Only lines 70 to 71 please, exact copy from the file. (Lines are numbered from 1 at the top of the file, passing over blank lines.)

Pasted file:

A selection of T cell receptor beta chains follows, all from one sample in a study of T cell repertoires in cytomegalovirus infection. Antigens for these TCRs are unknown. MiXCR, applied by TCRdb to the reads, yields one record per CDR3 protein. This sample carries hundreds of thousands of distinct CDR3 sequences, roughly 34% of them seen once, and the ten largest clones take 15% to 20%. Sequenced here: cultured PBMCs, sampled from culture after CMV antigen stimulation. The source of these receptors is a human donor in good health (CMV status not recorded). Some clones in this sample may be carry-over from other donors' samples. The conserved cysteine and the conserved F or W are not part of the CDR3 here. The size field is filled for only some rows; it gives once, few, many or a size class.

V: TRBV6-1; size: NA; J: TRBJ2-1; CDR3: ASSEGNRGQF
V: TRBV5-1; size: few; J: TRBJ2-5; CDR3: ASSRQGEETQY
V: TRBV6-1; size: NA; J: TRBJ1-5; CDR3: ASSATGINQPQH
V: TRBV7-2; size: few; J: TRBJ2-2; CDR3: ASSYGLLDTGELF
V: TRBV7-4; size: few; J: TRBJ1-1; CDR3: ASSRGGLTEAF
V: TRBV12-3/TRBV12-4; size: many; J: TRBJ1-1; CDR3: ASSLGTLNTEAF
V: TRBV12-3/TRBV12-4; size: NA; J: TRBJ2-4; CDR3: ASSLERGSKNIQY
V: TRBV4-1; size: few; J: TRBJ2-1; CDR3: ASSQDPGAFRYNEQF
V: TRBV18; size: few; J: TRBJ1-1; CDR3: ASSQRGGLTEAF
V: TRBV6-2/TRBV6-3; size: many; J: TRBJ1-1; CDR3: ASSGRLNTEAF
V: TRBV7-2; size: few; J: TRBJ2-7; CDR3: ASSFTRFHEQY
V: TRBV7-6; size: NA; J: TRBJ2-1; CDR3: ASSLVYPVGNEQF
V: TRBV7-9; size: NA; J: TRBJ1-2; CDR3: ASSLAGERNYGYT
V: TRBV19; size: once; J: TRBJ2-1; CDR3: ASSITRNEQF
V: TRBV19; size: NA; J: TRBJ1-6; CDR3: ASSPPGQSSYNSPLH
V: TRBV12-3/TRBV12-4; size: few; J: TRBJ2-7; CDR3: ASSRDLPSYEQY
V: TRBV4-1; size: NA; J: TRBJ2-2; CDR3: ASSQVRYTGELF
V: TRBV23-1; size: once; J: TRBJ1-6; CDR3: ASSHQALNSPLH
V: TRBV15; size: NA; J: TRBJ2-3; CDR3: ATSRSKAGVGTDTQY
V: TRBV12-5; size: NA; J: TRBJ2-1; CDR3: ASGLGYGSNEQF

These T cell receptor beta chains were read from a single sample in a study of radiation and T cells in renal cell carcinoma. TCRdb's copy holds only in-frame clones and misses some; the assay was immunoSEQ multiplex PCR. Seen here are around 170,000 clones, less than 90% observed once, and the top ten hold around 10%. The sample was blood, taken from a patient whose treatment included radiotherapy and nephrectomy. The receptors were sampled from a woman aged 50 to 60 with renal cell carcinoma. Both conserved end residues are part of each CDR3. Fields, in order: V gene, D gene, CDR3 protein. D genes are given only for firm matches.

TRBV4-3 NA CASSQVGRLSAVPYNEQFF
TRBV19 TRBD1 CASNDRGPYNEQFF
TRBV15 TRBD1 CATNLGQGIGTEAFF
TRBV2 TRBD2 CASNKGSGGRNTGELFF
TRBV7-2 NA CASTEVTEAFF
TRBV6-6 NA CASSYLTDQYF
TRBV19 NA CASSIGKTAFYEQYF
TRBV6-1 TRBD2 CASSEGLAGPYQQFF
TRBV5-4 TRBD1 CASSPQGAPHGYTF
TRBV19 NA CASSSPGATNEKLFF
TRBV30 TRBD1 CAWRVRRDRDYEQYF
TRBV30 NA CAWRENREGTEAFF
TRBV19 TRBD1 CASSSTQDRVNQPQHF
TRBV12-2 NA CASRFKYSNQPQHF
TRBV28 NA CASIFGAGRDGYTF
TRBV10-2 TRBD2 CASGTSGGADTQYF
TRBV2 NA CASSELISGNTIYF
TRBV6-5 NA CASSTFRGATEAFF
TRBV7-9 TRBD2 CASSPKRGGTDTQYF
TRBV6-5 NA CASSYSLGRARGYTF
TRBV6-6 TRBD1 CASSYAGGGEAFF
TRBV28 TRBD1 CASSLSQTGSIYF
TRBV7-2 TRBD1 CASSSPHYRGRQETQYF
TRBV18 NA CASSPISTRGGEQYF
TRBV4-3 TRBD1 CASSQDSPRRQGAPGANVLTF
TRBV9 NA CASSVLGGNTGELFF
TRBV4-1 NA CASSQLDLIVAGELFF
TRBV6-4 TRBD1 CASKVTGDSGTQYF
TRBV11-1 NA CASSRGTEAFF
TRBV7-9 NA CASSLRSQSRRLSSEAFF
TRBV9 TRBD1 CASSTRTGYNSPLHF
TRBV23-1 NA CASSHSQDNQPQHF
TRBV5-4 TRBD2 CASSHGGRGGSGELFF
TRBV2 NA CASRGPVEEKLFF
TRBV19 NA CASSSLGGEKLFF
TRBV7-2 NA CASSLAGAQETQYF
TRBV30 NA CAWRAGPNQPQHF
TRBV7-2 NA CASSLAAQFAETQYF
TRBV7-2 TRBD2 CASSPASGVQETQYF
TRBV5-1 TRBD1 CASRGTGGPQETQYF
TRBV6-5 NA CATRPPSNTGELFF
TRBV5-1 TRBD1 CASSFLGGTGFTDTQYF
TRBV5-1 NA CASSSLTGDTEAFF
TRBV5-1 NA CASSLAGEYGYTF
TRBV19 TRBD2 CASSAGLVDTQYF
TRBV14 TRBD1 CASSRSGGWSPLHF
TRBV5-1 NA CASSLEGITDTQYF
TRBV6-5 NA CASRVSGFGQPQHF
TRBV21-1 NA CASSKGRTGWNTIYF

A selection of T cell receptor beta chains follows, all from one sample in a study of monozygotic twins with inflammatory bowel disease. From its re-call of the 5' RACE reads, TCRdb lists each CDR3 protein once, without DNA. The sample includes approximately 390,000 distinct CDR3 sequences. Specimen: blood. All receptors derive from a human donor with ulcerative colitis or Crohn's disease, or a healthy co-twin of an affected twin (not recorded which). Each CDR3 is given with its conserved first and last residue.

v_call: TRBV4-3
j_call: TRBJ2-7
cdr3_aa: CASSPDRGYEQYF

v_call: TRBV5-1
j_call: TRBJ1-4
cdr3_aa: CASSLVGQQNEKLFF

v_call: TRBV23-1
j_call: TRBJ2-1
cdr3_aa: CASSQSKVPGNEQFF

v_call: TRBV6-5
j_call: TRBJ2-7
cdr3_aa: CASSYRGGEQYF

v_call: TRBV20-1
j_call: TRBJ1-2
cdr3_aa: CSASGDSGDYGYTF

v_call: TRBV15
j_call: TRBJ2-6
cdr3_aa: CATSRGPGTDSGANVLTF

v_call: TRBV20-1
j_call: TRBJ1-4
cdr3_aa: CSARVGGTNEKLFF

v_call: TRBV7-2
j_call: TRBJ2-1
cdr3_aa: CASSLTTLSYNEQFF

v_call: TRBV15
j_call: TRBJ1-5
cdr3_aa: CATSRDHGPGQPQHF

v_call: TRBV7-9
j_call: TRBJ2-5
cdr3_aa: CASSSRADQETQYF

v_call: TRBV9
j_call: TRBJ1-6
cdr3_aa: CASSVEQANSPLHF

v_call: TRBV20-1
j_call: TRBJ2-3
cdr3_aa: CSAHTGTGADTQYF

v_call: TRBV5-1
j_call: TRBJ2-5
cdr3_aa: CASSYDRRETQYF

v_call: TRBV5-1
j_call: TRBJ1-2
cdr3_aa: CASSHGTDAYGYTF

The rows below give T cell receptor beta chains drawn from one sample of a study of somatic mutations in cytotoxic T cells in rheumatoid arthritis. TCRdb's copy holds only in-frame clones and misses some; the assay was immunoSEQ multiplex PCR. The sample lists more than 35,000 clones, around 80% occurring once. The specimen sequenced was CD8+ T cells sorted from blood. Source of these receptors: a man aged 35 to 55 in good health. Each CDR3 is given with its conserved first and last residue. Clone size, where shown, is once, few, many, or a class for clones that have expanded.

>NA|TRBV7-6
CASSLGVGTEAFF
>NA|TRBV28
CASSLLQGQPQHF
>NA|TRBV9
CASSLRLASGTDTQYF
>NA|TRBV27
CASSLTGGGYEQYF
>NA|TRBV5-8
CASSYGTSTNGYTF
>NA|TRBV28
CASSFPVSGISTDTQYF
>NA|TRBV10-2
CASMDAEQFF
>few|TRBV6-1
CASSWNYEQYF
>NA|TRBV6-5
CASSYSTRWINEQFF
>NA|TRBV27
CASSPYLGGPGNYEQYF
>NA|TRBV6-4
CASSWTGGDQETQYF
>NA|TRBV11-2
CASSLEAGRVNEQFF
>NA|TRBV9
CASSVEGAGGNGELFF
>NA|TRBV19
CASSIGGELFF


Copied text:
TRBV6-5 NA CASRVSGFGQPQHF
TRBV21-1 NA CASSKGRTGWNTIYF